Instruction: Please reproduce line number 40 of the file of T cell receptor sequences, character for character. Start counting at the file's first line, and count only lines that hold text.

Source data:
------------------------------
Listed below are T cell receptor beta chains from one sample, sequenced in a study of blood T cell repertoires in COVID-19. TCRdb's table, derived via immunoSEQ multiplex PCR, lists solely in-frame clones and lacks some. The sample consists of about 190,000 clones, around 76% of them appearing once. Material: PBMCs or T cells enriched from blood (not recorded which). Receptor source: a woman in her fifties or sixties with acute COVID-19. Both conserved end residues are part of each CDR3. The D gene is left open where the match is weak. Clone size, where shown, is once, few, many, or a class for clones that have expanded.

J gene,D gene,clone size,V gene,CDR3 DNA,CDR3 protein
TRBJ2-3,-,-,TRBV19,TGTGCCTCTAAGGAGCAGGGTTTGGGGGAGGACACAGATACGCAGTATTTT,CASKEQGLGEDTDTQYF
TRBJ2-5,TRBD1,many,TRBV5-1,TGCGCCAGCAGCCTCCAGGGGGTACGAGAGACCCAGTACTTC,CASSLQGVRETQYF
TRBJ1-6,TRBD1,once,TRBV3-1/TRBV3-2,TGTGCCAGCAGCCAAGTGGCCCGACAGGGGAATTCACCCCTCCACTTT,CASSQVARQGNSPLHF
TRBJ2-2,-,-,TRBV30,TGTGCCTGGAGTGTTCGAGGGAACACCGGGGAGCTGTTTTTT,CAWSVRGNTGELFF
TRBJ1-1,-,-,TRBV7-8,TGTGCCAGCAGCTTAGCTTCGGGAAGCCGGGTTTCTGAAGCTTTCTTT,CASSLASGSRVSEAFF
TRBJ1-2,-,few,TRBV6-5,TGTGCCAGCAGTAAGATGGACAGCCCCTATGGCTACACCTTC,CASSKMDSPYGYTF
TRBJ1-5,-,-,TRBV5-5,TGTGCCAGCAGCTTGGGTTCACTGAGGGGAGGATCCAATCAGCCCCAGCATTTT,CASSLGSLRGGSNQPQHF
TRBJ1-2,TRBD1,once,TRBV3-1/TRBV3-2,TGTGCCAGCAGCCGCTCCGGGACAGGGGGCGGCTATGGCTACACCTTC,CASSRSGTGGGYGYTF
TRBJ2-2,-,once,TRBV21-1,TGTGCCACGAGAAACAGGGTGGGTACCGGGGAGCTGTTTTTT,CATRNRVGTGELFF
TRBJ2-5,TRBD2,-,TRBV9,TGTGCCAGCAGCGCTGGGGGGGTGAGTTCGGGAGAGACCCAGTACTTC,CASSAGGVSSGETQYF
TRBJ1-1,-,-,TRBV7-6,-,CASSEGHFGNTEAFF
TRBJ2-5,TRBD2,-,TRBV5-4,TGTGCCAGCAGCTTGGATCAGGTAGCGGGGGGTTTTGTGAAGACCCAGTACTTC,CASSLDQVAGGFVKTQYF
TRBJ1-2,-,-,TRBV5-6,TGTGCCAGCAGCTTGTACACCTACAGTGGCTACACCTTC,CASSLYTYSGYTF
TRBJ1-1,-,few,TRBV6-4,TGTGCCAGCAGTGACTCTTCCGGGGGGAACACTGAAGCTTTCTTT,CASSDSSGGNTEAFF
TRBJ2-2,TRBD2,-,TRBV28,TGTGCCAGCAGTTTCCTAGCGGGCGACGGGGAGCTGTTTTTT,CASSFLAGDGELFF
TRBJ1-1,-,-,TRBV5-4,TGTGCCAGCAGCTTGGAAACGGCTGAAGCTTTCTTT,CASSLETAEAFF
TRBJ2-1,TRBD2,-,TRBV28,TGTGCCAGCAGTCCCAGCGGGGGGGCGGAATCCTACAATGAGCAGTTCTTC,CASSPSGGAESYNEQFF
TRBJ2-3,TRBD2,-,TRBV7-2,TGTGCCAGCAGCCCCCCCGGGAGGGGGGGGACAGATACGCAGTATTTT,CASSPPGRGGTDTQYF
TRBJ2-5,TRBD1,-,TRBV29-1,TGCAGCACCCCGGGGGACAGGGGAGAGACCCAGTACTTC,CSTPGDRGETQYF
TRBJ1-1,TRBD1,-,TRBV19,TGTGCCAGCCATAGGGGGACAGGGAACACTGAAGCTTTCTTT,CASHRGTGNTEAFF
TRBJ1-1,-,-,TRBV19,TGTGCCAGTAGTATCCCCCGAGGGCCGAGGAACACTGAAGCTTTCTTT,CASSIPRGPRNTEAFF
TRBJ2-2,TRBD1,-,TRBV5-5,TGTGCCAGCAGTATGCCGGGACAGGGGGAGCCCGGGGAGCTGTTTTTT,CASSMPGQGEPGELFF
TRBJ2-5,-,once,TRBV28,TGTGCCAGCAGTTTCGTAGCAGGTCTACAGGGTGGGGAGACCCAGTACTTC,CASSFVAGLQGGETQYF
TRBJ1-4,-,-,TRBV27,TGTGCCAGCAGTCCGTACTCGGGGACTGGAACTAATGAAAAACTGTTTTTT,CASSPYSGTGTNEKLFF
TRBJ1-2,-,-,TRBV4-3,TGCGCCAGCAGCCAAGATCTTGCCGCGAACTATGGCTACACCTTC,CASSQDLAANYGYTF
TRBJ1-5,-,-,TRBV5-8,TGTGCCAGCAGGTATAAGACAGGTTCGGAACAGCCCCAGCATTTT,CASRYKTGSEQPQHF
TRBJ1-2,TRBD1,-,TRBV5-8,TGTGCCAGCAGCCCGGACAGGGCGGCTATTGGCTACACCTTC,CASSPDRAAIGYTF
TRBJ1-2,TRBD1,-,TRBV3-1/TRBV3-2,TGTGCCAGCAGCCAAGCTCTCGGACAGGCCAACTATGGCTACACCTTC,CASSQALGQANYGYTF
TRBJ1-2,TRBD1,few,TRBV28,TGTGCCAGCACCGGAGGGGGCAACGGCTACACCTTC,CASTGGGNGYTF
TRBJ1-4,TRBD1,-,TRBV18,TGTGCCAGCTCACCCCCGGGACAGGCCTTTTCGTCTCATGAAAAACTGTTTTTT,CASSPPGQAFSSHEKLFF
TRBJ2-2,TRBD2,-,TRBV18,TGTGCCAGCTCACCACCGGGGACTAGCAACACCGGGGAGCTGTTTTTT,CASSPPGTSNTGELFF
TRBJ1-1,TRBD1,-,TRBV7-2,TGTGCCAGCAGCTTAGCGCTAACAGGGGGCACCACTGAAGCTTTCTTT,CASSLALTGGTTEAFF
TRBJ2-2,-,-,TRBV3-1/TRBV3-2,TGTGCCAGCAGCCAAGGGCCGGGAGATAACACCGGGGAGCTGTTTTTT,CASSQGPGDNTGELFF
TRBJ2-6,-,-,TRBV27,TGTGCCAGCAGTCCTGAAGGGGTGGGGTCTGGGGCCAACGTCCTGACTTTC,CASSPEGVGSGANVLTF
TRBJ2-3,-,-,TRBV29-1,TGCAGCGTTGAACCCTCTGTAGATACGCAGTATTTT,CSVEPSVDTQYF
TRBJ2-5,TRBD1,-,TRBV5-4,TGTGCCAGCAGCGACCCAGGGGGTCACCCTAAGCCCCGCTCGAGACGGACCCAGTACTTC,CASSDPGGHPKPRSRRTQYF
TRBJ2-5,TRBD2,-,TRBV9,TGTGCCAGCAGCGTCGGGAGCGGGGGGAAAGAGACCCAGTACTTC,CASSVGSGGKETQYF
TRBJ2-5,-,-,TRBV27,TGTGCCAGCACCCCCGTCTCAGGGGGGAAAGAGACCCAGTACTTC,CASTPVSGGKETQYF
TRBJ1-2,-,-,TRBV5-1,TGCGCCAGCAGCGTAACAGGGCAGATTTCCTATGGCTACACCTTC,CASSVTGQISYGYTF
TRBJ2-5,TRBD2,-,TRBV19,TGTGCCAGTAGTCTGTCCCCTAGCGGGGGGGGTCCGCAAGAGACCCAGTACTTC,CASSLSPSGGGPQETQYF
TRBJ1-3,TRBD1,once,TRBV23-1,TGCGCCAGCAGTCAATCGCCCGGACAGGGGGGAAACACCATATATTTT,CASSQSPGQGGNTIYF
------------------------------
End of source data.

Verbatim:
TRBJ2-5,-,-,TRBV27,TGTGCCAGCACCCCCGTCTCAGGGGGGAAAGAGACCCAGTACTTC,CASTPVSGGKETQYF